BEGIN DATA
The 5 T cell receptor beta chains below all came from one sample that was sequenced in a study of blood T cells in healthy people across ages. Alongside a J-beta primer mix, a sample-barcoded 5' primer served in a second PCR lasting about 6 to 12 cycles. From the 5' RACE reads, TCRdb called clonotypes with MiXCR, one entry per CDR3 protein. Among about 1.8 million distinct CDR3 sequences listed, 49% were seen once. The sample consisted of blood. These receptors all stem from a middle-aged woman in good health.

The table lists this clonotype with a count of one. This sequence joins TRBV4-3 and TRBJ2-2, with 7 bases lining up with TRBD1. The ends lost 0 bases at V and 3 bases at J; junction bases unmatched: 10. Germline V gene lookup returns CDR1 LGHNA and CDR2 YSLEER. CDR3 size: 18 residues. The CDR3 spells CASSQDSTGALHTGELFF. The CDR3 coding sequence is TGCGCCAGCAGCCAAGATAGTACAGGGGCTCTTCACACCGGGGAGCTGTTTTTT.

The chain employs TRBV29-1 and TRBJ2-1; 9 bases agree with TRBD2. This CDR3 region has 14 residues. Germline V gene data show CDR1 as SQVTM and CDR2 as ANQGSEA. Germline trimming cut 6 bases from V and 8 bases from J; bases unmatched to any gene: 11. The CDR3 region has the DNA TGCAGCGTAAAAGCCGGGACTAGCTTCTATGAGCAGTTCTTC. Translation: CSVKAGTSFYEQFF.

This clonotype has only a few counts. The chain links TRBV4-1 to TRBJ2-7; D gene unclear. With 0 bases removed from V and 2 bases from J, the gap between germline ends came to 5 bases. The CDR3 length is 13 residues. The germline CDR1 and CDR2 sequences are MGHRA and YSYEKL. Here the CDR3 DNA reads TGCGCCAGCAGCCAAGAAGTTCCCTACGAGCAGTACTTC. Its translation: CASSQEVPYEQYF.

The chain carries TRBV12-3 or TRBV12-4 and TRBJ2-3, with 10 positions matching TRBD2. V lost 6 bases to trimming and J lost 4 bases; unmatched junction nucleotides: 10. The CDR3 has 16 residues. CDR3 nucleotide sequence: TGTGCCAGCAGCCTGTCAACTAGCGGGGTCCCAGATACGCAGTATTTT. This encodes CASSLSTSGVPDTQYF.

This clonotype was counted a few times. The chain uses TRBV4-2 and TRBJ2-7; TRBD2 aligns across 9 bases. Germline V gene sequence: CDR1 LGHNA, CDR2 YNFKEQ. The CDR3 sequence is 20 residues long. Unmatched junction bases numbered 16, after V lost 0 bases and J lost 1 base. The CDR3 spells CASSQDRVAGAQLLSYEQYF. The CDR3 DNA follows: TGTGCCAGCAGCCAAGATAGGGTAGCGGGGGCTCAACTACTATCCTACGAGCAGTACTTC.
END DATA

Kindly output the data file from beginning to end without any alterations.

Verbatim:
The 5 T cell receptor beta chains below all came from one sample that was sequenced in a study of blood T cells in healthy people across ages. Alongside a J-beta primer mix, a sample-barcoded 5' primer served in a second PCR lasting about 6 to 12 cycles. From the 5' RACE reads, TCRdb called clonotypes with MiXCR, one entry per CDR3 protein. Among about 1.8 million distinct CDR3 sequences listed, 49% were seen once. The sample consisted of blood. These receptors all stem from a middle-aged woman in good health.

The table lists this clonotype with a count of one. This sequence joins TRBV4-3 and TRBJ2-2, with 7 bases lining up with TRBD1. The ends lost 0 bases at V and 3 bases at J; junction bases unmatched: 10. Germline V gene lookup returns CDR1 LGHNA and CDR2 YSLEER. CDR3 size: 18 residues. The CDR3 spells CASSQDSTGALHTGELFF. The CDR3 coding sequence is TGCGCCAGCAGCCAAGATAGTACAGGGGCTCTTCACACCGGGGAGCTGTTTTTT.

The chain employs TRBV29-1 and TRBJ2-1; 9 bases agree with TRBD2. This CDR3 region has 14 residues. Germline V gene data show CDR1 as SQVTM and CDR2 as ANQGSEA. Germline trimming cut 6 bases from V and 8 bases from J; bases unmatched to any gene: 11. The CDR3 region has the DNA TGCAGCGTAAAAGCCGGGACTAGCTTCTATGAGCAGTTCTTC. Translation: CSVKAGTSFYEQFF.

This clonotype has only a few counts. The chain links TRBV4-1 to TRBJ2-7; D gene unclear. With 0 bases removed from V and 2 bases from J, the gap between germline ends came to 5 bases. The CDR3 length is 13 residues. The germline CDR1 and CDR2 sequences are MGHRA and YSYEKL. Here the CDR3 DNA reads TGCGCCAGCAGCCAAGAAGTTCCCTACGAGCAGTACTTC. Its translation: CASSQEVPYEQYF.

The chain carries TRBV12-3 or TRBV12-4 and TRBJ2-3, with 10 positions matching TRBD2. V lost 6 bases to trimming and J lost 4 bases; unmatched junction nucleotides: 10. The CDR3 has 16 residues. CDR3 nucleotide sequence: TGTGCCAGCAGCCTGTCAACTAGCGGGGTCCCAGATACGCAGTATTTT. This encodes CASSLSTSGVPDTQYF.

This clonotype was counted a few times. The chain uses TRBV4-2 and TRBJ2-7; TRBD2 aligns across 9 bases. Germline V gene sequence: CDR1 LGHNA, CDR2 YNFKEQ. The CDR3 sequence is 20 residues long. Unmatched junction bases numbered 16, after V lost 0 bases and J lost 1 base. The CDR3 spells CASSQDRVAGAQLLSYEQYF. The CDR3 DNA follows: TGTGCCAGCAGCCAAGATAGGGTAGCGGGGGCTCAACTACTATCCTACGAGCAGTACTTC.